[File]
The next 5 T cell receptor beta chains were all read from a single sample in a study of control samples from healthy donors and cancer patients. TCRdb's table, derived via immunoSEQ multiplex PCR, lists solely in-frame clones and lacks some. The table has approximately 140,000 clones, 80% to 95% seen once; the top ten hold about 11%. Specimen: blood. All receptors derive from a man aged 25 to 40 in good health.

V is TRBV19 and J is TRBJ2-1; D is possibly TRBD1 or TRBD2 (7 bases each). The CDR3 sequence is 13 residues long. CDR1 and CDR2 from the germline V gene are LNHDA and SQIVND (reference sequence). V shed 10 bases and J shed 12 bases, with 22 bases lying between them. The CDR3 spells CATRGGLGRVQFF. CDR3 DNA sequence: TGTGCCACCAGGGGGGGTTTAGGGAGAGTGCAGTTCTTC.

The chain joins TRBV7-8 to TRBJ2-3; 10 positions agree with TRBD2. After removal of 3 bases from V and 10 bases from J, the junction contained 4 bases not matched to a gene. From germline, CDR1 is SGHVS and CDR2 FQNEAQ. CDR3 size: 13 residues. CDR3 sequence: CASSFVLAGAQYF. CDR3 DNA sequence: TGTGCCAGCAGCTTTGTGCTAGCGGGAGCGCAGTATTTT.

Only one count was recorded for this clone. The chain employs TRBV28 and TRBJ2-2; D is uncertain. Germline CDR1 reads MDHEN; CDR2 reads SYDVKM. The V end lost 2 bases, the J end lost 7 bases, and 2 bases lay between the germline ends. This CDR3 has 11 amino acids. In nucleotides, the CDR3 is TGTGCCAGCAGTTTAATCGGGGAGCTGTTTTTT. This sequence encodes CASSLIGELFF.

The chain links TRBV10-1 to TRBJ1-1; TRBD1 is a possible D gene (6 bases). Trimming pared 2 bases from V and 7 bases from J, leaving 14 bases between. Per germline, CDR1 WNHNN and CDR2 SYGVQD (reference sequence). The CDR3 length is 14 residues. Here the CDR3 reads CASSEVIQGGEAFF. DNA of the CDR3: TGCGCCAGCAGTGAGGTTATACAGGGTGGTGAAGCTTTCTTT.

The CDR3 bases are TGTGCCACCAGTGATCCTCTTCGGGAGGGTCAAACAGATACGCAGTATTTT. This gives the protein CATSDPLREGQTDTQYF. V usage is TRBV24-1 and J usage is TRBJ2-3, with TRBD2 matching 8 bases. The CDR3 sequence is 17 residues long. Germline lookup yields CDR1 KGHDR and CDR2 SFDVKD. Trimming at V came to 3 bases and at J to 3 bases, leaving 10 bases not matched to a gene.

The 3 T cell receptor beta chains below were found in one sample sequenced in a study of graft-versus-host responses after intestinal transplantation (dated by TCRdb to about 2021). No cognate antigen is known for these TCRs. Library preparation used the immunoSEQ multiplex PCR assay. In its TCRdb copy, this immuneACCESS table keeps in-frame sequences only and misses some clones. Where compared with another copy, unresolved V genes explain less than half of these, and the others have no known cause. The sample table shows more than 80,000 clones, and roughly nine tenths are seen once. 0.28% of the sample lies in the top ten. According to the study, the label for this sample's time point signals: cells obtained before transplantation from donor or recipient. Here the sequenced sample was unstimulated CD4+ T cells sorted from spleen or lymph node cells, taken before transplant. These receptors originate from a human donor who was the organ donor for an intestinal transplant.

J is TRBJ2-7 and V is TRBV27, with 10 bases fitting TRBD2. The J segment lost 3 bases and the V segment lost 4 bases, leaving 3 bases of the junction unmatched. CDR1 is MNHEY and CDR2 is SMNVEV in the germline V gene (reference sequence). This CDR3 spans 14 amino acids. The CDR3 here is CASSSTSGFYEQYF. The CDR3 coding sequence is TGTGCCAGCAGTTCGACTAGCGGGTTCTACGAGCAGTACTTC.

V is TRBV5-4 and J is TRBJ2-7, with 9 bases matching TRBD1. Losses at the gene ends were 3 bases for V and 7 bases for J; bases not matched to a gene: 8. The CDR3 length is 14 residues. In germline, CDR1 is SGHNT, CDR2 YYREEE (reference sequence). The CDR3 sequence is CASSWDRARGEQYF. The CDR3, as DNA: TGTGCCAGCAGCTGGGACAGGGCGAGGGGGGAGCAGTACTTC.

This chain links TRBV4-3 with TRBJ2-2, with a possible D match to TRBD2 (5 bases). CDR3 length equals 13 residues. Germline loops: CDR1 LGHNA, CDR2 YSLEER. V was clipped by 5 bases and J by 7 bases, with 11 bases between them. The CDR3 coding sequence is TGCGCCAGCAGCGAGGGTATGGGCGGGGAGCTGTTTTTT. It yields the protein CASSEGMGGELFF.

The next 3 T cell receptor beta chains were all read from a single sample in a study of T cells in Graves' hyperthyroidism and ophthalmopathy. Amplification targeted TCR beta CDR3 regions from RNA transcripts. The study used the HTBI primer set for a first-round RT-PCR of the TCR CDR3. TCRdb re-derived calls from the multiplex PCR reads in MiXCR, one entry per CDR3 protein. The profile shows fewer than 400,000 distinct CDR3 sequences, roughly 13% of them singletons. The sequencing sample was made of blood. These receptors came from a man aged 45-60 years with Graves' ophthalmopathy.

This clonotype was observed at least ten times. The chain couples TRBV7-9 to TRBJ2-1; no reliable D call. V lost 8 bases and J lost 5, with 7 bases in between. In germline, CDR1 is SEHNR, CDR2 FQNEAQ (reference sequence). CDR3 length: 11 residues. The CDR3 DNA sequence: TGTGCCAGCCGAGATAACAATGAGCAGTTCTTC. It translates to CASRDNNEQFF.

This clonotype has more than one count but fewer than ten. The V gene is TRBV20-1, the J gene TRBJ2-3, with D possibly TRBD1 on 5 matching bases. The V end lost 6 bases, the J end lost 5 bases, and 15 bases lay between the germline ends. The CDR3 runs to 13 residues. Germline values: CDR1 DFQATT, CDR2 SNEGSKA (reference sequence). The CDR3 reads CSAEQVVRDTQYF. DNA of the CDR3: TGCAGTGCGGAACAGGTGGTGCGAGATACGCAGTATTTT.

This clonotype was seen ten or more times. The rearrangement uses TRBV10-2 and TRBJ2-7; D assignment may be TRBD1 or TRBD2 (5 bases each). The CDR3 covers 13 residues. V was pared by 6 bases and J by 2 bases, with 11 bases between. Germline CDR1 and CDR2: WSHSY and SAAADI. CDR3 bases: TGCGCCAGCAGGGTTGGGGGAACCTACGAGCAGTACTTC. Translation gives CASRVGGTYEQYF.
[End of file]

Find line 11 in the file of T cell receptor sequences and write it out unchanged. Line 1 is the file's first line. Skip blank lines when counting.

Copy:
The next 3 T cell receptor beta chains were all read from a single sample in a study of T cells in Graves' hyperthyroidism and ophthalmopathy. Amplification targeted TCR beta CDR3 regions from RNA transcripts. The study used the HTBI primer set for a first-round RT-PCR of the TCR CDR3. TCRdb re-derived calls from the multiplex PCR reads in MiXCR, one entry per CDR3 protein. The profile shows fewer than 400,000 distinct CDR3 sequences, roughly 13% of them singletons. The sequencing sample was made of blood. These receptors came from a man aged 45-60 years with Graves' ophthalmopathy.